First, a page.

Born in Chelsea, London and raised in the coastal town of Rustington, England, Jellicoe studied at the Architectural Association in London from 1919 to 1923. Upon graduation, he attended the British School at Rome with fellow student J.C. Shepherd. The pair studied Renaissance gardens, which informed their 1925 publication, The Italian Gardens of the Renaissance. Returning to England, Jellicoe helped establish the Institute of Landscape Architects (now Landscape Institute) in 1929. In the 1930s he partnered with Russell Page and Richard Wilson; the partnership dissolved in the late 1930s at the onset of World War II. During the war Jellicoe helped renovate bomb-damaged properties; afterwards, he lived in Zambia for several years, designing schools, hospitals, airports, and hotels.
His post-war work in England includes the gardens at Sandringham House (now Sandringham House Gardens) at Norfolk; the grounds of the Cadbury Factory at Moreton; the Water Garden in Hemel Hempstead; a memorial to President John F. Kennedy at Runnymede in Surrey; the Shute House Gardens at Church Hill, Shaftesbury; and Moody Gardens in Galveston, Texas. Jellicoe was strongly influenced by the work of Carl Jung, and symbolism and metaphor played a significant role in his designs. He employed water in many of his works as an animating feature.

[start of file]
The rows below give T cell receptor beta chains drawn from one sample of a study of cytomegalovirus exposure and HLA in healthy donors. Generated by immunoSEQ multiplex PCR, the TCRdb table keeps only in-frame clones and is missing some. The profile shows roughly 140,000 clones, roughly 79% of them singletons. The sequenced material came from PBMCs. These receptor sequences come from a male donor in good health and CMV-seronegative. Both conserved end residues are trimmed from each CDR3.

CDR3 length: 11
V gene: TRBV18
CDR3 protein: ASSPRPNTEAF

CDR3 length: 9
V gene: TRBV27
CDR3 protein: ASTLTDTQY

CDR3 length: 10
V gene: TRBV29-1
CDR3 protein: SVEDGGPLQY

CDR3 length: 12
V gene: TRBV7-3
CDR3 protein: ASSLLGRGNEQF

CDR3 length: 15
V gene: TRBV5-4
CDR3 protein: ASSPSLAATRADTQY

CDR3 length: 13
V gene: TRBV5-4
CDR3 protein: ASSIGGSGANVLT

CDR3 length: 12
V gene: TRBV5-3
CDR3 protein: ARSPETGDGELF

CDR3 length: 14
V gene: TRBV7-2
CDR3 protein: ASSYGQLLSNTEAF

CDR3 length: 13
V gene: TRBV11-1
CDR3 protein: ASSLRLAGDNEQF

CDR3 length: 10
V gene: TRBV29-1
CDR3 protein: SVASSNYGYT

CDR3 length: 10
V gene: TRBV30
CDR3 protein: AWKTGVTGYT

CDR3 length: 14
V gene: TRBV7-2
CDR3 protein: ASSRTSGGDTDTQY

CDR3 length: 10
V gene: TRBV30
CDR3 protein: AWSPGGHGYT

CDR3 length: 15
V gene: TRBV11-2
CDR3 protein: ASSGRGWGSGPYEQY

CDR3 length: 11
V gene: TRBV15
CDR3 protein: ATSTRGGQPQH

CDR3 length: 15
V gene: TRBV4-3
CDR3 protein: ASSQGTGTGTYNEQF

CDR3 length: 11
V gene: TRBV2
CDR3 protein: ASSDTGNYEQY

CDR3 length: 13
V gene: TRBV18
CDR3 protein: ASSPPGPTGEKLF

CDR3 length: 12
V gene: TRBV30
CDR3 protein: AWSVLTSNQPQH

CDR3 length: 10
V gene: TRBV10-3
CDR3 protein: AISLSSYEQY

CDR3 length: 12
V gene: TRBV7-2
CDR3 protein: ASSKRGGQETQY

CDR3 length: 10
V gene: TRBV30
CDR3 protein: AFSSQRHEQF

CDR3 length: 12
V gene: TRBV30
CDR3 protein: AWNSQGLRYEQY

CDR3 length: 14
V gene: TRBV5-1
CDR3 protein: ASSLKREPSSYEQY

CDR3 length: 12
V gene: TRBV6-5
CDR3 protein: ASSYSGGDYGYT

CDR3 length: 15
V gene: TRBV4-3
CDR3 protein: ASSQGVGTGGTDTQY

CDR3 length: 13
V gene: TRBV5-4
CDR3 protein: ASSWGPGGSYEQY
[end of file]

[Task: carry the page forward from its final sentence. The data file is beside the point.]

A prolific writer and theorist, Jellicoe authored more than a dozen publications, including The Landscape of Man (1975), co-written with his wife, Susan. He served terms as the principal of the Architectural Association and president of the Institute of Landscape Architects. In 1948 he served as the founding president of the International Federation of Landscape Architects (IFLA). He was made a Commander of the Most Excellent Order of the British Empire in 1961 and was knighted in 1979. In 1981 he was awarded the ASLA Medal, and in 1991 he was made a Royal Academician of the Royal Academy of Arts. He passed away in Season, Devon at the age of 95.